A clumping perennial rush with sharp-tipped, dark green blades which grow to more than 2 feet tall.  It is found in moist saline habitats like salt marshes.  It blooms from May to June.

Grows along the banks of Bolsa Bay.  Broad leathery leaves at the base of the plant support a long central stem which shoots up to 2 feet high and blooms with tiny pale violet flowers at the top. Sea Lavender is a smaller and paler relation to the home garden variety Statice.

Grows along the edge of the marsh, spreading as much as 32 inches. Its narrow linear succulent leaves are crowded on the stems of this much branched perennial bush.

Frankenia salina alkali heath 2Photograph courtesy of Erin Chin

Low bushy perennial which grows to about 12 inches tall at the edge of the marsh.  Small pink flowers bloom in the summer supported by small oval leaves.

A perennial, prostrate grass which grows in dense mats in the upper levels of the salt marsh.  It has short leaf blades that are heavily clustered together on stems up to 11 inches tall.

This plant can be found growing on the banks of Bolsa Bay along the Sand Dunes Trail near the South Lot. It has large leathery green leaves.  In May, it puts on quite a show of bloom. Its multitude of tiny white flowers grow on conical spikes (called Lizard’s Tail) surrounded at their base by white “petals.”  Native Americans used this herb for a wide variety of medicinal purposes. It was used to treat such ailments as asthma, skin cuts, muscular aches, indigestion, skin diseases, and as a poultice to reduce swellings.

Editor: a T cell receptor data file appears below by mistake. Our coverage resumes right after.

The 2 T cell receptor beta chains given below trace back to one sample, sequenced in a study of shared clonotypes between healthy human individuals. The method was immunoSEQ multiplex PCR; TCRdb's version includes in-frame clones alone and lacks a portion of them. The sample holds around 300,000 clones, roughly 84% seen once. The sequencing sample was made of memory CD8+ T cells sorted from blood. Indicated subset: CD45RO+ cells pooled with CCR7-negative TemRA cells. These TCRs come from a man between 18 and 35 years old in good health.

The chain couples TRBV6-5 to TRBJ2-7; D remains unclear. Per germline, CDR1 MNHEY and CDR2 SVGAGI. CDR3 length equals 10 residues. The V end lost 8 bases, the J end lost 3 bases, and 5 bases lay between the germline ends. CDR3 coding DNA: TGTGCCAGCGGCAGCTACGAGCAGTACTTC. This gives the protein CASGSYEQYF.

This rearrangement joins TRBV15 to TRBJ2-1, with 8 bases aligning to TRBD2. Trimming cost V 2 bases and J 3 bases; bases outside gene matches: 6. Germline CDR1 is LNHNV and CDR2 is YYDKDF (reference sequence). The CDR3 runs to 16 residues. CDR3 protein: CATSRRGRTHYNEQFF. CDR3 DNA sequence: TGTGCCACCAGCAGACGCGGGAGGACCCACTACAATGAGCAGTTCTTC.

This is a freshwater wetlands plant. Cattails can be found at Bolsa Chica in the area just west of the the South Lot along the Sand Dunes Trail.  Here there is a source of fresh water likely coming from runoff from the State Beach irrigation across the street of PCH, and urban runoff during the rain season. Cattails are an upright perennial upt 6 feet tall, and have rich brown cigar-shaped seed pods.

mule fatPhotograph courtesy of Erin Chin

This is a large shrub which grows next to wetlands.  It has willow-like leaves and blooms on spring and summer with small,fuzzy, cream colored flowers. It grows up to 10 feet high and 8 feet wide. It common name comes from the fact that mules grazed on it.